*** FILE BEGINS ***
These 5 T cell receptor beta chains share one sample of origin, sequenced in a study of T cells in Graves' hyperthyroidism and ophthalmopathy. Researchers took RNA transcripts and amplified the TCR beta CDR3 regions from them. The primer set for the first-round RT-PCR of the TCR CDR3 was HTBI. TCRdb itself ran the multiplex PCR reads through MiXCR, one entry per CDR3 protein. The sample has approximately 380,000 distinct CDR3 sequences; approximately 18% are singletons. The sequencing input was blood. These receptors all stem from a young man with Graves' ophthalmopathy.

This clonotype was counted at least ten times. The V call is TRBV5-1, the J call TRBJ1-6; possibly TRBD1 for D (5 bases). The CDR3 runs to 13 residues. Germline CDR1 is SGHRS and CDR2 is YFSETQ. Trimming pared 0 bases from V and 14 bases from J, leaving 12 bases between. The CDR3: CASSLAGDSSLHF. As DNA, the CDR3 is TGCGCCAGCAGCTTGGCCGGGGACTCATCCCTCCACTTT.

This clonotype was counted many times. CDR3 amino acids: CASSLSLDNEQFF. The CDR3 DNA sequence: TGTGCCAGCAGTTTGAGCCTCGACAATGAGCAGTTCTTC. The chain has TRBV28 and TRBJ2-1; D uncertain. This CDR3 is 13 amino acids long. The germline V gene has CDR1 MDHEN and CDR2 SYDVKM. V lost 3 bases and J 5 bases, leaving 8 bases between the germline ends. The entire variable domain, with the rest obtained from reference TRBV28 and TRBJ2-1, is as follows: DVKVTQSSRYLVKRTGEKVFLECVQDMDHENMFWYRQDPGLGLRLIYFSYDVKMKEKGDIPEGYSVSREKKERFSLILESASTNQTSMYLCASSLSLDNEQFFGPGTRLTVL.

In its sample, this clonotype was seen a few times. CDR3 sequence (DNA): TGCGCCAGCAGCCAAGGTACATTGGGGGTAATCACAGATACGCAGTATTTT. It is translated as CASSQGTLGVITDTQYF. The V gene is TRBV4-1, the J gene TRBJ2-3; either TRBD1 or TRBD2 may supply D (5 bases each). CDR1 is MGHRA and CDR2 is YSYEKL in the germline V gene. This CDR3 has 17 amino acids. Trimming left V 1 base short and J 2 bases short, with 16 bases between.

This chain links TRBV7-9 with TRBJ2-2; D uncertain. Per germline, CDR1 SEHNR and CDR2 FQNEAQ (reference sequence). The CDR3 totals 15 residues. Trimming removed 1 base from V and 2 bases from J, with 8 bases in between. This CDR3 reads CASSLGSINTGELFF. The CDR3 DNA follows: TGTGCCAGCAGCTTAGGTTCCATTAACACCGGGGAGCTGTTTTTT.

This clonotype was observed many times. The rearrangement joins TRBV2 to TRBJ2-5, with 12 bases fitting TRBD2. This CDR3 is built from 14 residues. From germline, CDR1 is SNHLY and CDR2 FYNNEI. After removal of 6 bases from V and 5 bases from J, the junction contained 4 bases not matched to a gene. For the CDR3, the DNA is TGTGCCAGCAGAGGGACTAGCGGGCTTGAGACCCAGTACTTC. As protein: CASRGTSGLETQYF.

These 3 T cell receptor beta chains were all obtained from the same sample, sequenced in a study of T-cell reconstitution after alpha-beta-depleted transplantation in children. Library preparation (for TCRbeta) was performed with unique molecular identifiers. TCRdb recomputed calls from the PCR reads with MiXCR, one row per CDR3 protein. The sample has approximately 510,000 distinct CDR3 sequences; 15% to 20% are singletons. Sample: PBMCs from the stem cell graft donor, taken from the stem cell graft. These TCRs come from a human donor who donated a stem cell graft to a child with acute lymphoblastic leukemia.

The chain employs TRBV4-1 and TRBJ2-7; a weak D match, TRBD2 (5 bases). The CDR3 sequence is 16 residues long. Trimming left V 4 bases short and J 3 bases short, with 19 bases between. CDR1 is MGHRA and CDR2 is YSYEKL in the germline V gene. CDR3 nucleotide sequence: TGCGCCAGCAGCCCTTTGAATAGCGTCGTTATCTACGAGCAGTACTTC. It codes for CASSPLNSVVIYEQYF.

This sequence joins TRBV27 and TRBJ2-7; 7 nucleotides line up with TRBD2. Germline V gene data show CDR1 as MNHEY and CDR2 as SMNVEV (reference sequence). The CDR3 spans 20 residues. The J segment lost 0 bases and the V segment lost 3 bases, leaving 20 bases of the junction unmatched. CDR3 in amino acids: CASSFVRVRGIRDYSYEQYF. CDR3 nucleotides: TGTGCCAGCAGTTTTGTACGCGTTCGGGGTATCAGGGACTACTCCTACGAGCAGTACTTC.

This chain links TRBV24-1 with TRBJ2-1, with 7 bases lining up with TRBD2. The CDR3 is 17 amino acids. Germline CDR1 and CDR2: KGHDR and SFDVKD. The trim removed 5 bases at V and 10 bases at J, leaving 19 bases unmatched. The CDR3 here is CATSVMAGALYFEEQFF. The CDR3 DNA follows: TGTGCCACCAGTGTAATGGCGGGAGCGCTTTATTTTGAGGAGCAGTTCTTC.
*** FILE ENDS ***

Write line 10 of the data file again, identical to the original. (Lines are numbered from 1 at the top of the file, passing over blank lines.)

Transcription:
This chain links TRBV24-1 with TRBJ2-1, with 7 bases lining up with TRBD2. The CDR3 is 17 amino acids. Germline CDR1 and CDR2: KGHDR and SFDVKD. The trim removed 5 bases at V and 10 bases at J, leaving 19 bases unmatched. The CDR3 here is CATSVMAGALYFEEQFF. The CDR3 DNA follows: TGTGCCACCAGTGTAATGGCGGGAGCGCTTTATTTTGAGGAGCAGTTCTTC.